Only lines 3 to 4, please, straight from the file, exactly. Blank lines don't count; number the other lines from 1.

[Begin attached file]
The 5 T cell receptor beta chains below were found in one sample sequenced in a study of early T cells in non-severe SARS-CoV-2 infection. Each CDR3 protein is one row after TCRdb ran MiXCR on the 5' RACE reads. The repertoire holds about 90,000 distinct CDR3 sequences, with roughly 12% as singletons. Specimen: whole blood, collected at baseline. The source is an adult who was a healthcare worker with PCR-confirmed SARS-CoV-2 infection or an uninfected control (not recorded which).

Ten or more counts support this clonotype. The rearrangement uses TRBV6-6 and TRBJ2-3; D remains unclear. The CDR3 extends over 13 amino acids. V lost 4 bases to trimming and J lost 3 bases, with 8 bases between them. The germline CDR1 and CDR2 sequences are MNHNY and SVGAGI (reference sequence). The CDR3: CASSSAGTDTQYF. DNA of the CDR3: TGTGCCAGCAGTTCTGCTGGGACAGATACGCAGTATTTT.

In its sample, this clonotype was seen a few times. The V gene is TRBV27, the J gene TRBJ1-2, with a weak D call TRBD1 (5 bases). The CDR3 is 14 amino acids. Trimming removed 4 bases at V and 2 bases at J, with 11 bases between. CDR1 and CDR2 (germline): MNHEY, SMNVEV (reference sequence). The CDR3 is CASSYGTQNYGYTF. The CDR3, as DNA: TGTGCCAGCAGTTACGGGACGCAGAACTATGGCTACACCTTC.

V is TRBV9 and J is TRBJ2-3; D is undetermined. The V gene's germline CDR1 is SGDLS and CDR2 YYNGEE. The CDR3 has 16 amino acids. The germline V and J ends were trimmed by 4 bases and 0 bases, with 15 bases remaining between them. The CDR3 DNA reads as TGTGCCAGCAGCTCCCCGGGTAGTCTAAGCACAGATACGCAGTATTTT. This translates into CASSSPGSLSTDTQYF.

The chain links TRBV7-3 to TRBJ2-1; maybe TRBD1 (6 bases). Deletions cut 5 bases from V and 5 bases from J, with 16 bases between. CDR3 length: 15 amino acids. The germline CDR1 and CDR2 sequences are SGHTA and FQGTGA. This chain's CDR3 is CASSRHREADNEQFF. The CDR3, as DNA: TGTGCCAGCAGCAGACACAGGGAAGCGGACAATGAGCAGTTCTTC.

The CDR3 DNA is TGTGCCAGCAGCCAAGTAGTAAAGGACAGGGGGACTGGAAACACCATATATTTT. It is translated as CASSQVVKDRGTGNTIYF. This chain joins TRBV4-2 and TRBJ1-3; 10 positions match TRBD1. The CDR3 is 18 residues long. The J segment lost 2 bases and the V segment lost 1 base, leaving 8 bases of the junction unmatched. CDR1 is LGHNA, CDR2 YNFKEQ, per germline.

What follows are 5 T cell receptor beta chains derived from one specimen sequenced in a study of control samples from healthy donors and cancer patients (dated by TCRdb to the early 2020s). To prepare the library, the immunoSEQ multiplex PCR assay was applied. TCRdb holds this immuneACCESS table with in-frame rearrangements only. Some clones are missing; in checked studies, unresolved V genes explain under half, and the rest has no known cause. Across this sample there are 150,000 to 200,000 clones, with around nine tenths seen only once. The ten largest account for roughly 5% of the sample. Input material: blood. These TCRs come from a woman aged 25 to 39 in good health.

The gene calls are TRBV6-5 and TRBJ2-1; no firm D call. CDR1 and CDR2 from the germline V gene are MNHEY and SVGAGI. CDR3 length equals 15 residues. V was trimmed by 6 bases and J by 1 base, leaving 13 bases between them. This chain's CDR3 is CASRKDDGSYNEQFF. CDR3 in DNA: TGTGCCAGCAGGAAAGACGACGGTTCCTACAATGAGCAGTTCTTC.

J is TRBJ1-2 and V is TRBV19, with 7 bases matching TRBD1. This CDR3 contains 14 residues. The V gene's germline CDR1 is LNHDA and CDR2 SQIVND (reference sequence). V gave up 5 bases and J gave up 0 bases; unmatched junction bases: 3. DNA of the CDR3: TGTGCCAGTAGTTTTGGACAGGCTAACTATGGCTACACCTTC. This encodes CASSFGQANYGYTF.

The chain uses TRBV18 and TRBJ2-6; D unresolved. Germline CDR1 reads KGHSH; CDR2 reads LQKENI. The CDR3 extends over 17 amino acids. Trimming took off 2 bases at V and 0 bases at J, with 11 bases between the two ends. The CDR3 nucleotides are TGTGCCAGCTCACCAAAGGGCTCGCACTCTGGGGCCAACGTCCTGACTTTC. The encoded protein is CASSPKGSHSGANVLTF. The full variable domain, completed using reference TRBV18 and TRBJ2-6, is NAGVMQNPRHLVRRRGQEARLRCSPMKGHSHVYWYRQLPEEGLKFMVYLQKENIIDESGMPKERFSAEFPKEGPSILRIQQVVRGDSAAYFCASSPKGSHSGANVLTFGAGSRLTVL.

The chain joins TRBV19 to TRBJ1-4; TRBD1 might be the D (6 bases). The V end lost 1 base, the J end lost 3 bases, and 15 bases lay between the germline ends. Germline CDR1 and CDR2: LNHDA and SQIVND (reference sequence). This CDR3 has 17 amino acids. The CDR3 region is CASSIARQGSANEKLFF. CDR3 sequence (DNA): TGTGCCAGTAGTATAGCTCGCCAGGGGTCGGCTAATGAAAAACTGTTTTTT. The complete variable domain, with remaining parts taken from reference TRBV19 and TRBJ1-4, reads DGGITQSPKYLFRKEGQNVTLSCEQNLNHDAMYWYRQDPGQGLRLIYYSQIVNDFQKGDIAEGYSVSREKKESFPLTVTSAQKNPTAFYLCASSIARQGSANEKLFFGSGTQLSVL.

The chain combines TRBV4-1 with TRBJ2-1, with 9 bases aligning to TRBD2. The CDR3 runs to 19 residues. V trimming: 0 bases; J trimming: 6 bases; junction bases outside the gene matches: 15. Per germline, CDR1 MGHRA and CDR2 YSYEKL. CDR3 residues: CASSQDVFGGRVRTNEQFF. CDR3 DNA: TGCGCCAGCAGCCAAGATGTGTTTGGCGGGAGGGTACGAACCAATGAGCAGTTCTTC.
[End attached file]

In its sample, this clonotype was seen a few times. The V gene is TRBV27, the J gene TRBJ1-2, with a weak D call TRBD1 (5 bases). The CDR3 is 14 amino acids. Trimming removed 4 bases at V and 2 bases at J, with 11 bases between. CDR1 and CDR2 (germline): MNHEY, SMNVEV (reference sequence). The CDR3 is CASSYGTQNYGYTF. The CDR3, as DNA: TGTGCCAGCAGTTACGGGACGCAGAACTATGGCTACACCTTC.

V is TRBV9 and J is TRBJ2-3; D is undetermined. The V gene's germline CDR1 is SGDLS and CDR2 YYNGEE. The CDR3 has 16 amino acids. The germline V and J ends were trimmed by 4 bases and 0 bases, with 15 bases remaining between them. The CDR3 DNA reads as TGTGCCAGCAGCTCCCCGGGTAGTCTAAGCACAGATACGCAGTATTTT. This translates into CASSSPGSLSTDTQYF.